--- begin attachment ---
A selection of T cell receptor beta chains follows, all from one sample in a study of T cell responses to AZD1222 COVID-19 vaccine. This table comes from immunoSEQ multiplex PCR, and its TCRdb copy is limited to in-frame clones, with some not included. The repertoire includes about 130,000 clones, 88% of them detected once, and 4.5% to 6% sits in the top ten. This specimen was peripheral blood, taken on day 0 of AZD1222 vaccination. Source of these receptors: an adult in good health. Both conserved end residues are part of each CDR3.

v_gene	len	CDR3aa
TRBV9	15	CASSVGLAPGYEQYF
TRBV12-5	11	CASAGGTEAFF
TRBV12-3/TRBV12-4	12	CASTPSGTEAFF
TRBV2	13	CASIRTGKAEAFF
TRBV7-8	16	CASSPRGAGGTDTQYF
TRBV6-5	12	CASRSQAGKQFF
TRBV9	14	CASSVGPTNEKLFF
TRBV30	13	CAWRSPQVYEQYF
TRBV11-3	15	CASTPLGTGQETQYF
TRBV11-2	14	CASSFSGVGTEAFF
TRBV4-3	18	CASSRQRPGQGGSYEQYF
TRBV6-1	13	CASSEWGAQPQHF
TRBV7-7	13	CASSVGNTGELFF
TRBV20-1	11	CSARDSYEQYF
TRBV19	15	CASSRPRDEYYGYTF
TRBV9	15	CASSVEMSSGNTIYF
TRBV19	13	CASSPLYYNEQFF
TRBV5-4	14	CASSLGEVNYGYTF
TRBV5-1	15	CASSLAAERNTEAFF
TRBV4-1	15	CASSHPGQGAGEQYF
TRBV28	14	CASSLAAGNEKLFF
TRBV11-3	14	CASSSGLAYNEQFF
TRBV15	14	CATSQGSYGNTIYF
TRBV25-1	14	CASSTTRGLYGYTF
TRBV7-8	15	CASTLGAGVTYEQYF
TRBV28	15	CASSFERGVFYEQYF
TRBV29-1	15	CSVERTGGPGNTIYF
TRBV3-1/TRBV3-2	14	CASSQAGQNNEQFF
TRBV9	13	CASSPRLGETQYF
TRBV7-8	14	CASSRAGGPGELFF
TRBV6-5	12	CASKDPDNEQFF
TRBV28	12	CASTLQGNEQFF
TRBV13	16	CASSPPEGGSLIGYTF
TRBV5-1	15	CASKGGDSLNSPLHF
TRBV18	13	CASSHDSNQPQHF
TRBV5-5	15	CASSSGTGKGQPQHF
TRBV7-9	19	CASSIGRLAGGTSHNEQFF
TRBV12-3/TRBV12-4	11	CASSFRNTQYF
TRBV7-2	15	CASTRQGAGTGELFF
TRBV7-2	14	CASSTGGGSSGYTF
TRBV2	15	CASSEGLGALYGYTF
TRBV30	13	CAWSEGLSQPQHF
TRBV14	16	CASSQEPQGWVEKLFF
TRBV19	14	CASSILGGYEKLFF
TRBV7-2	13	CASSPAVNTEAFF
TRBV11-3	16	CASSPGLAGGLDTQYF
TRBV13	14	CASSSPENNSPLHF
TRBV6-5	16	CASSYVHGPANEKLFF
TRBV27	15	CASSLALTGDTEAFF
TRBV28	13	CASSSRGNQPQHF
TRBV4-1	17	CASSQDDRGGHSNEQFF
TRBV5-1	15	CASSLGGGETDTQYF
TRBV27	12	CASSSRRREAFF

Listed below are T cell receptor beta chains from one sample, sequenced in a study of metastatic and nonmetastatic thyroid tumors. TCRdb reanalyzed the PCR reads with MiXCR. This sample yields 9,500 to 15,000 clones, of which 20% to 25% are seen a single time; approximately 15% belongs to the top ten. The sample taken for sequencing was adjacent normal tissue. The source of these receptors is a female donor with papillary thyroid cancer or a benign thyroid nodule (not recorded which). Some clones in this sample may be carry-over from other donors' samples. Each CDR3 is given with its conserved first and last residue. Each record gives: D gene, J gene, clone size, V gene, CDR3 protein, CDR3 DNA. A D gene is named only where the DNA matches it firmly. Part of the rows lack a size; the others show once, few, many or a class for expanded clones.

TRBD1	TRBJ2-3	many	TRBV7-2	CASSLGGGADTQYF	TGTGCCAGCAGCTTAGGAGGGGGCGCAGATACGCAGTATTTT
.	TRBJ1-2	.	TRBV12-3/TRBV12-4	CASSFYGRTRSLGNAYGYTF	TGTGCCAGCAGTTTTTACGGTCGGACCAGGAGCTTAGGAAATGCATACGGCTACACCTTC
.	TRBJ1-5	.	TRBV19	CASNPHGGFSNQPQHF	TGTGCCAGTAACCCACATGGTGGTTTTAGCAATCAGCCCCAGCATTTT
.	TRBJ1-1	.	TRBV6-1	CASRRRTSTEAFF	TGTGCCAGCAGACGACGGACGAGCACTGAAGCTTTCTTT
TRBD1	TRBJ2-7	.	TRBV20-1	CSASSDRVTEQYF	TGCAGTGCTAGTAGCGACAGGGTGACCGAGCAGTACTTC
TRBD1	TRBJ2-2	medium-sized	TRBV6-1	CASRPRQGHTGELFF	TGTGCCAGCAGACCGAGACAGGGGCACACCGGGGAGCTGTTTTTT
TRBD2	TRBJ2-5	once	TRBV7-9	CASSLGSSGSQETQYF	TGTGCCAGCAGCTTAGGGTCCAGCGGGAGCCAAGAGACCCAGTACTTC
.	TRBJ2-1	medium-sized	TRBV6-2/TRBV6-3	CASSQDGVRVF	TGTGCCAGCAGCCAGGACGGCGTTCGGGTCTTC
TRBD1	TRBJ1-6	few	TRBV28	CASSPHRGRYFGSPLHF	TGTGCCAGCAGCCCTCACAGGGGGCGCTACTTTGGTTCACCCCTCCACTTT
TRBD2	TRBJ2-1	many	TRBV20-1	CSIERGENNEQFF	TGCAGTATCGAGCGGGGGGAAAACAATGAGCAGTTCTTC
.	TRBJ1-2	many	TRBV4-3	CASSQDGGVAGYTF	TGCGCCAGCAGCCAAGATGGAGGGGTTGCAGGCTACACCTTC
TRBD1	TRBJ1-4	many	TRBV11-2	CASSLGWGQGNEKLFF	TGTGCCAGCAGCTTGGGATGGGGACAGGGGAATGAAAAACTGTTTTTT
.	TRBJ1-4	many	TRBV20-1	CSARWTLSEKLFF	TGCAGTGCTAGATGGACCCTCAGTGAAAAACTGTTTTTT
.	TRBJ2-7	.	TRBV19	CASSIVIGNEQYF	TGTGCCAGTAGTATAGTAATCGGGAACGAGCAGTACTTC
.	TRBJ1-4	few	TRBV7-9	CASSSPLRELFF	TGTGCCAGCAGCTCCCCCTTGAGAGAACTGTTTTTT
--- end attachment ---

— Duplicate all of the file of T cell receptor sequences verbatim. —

A selection of T cell receptor beta chains follows, all from one sample in a study of T cell responses to AZD1222 COVID-19 vaccine. This table comes from immunoSEQ multiplex PCR, and its TCRdb copy is limited to in-frame clones, with some not included. The repertoire includes about 130,000 clones, 88% of them detected once, and 4.5% to 6% sits in the top ten. This specimen was peripheral blood, taken on day 0 of AZD1222 vaccination. Source of these receptors: an adult in good health. Both conserved end residues are part of each CDR3.

v_gene	len	CDR3aa
TRBV9	15	CASSVGLAPGYEQYF
TRBV12-5	11	CASAGGTEAFF
TRBV12-3/TRBV12-4	12	CASTPSGTEAFF
TRBV2	13	CASIRTGKAEAFF
TRBV7-8	16	CASSPRGAGGTDTQYF
TRBV6-5	12	CASRSQAGKQFF
TRBV9	14	CASSVGPTNEKLFF
TRBV30	13	CAWRSPQVYEQYF
TRBV11-3	15	CASTPLGTGQETQYF
TRBV11-2	14	CASSFSGVGTEAFF
TRBV4-3	18	CASSRQRPGQGGSYEQYF
TRBV6-1	13	CASSEWGAQPQHF
TRBV7-7	13	CASSVGNTGELFF
TRBV20-1	11	CSARDSYEQYF
TRBV19	15	CASSRPRDEYYGYTF
TRBV9	15	CASSVEMSSGNTIYF
TRBV19	13	CASSPLYYNEQFF
TRBV5-4	14	CASSLGEVNYGYTF
TRBV5-1	15	CASSLAAERNTEAFF
TRBV4-1	15	CASSHPGQGAGEQYF
TRBV28	14	CASSLAAGNEKLFF
TRBV11-3	14	CASSSGLAYNEQFF
TRBV15	14	CATSQGSYGNTIYF
TRBV25-1	14	CASSTTRGLYGYTF
TRBV7-8	15	CASTLGAGVTYEQYF
TRBV28	15	CASSFERGVFYEQYF
TRBV29-1	15	CSVERTGGPGNTIYF
TRBV3-1/TRBV3-2	14	CASSQAGQNNEQFF
TRBV9	13	CASSPRLGETQYF
TRBV7-8	14	CASSRAGGPGELFF
TRBV6-5	12	CASKDPDNEQFF
TRBV28	12	CASTLQGNEQFF
TRBV13	16	CASSPPEGGSLIGYTF
TRBV5-1	15	CASKGGDSLNSPLHF
TRBV18	13	CASSHDSNQPQHF
TRBV5-5	15	CASSSGTGKGQPQHF
TRBV7-9	19	CASSIGRLAGGTSHNEQFF
TRBV12-3/TRBV12-4	11	CASSFRNTQYF
TRBV7-2	15	CASTRQGAGTGELFF
TRBV7-2	14	CASSTGGGSSGYTF
TRBV2	15	CASSEGLGALYGYTF
TRBV30	13	CAWSEGLSQPQHF
TRBV14	16	CASSQEPQGWVEKLFF
TRBV19	14	CASSILGGYEKLFF
TRBV7-2	13	CASSPAVNTEAFF
TRBV11-3	16	CASSPGLAGGLDTQYF
TRBV13	14	CASSSPENNSPLHF
TRBV6-5	16	CASSYVHGPANEKLFF
TRBV27	15	CASSLALTGDTEAFF
TRBV28	13	CASSSRGNQPQHF
TRBV4-1	17	CASSQDDRGGHSNEQFF
TRBV5-1	15	CASSLGGGETDTQYF
TRBV27	12	CASSSRRREAFF

Listed below are T cell receptor beta chains from one sample, sequenced in a study of metastatic and nonmetastatic thyroid tumors. TCRdb reanalyzed the PCR reads with MiXCR. This sample yields 9,500 to 15,000 clones, of which 20% to 25% are seen a single time; approximately 15% belongs to the top ten. The sample taken for sequencing was adjacent normal tissue. The source of these receptors is a female donor with papillary thyroid cancer or a benign thyroid nodule (not recorded which). Some clones in this sample may be carry-over from other donors' samples. Each CDR3 is given with its conserved first and last residue. Each record gives: D gene, J gene, clone size, V gene, CDR3 protein, CDR3 DNA. A D gene is named only where the DNA matches it firmly. Part of the rows lack a size; the others show once, few, many or a class for expanded clones.

TRBD1	TRBJ2-3	many	TRBV7-2	CASSLGGGADTQYF	TGTGCCAGCAGCTTAGGAGGGGGCGCAGATACGCAGTATTTT
.	TRBJ1-2	.	TRBV12-3/TRBV12-4	CASSFYGRTRSLGNAYGYTF	TGTGCCAGCAGTTTTTACGGTCGGACCAGGAGCTTAGGAAATGCATACGGCTACACCTTC
.	TRBJ1-5	.	TRBV19	CASNPHGGFSNQPQHF	TGTGCCAGTAACCCACATGGTGGTTTTAGCAATCAGCCCCAGCATTTT
.	TRBJ1-1	.	TRBV6-1	CASRRRTSTEAFF	TGTGCCAGCAGACGACGGACGAGCACTGAAGCTTTCTTT
TRBD1	TRBJ2-7	.	TRBV20-1	CSASSDRVTEQYF	TGCAGTGCTAGTAGCGACAGGGTGACCGAGCAGTACTTC
TRBD1	TRBJ2-2	medium-sized	TRBV6-1	CASRPRQGHTGELFF	TGTGCCAGCAGACCGAGACAGGGGCACACCGGGGAGCTGTTTTTT
TRBD2	TRBJ2-5	once	TRBV7-9	CASSLGSSGSQETQYF	TGTGCCAGCAGCTTAGGGTCCAGCGGGAGCCAAGAGACCCAGTACTTC
.	TRBJ2-1	medium-sized	TRBV6-2/TRBV6-3	CASSQDGVRVF	TGTGCCAGCAGCCAGGACGGCGTTCGGGTCTTC
TRBD1	TRBJ1-6	few	TRBV28	CASSPHRGRYFGSPLHF	TGTGCCAGCAGCCCTCACAGGGGGCGCTACTTTGGTTCACCCCTCCACTTT
TRBD2	TRBJ2-1	many	TRBV20-1	CSIERGENNEQFF	TGCAGTATCGAGCGGGGGGAAAACAATGAGCAGTTCTTC
.	TRBJ1-2	many	TRBV4-3	CASSQDGGVAGYTF	TGCGCCAGCAGCCAAGATGGAGGGGTTGCAGGCTACACCTTC
TRBD1	TRBJ1-4	many	TRBV11-2	CASSLGWGQGNEKLFF	TGTGCCAGCAGCTTGGGATGGGGACAGGGGAATGAAAAACTGTTTTTT
.	TRBJ1-4	many	TRBV20-1	CSARWTLSEKLFF	TGCAGTGCTAGATGGACCCTCAGTGAAAAACTGTTTTTT
.	TRBJ2-7	.	TRBV19	CASSIVIGNEQYF	TGTGCCAGTAGTATAGTAATCGGGAACGAGCAGTACTTC
.	TRBJ1-4	few	TRBV7-9	CASSSPLRELFF	TGTGCCAGCAGCTCCCCCTTGAGAGAACTGTTTTTT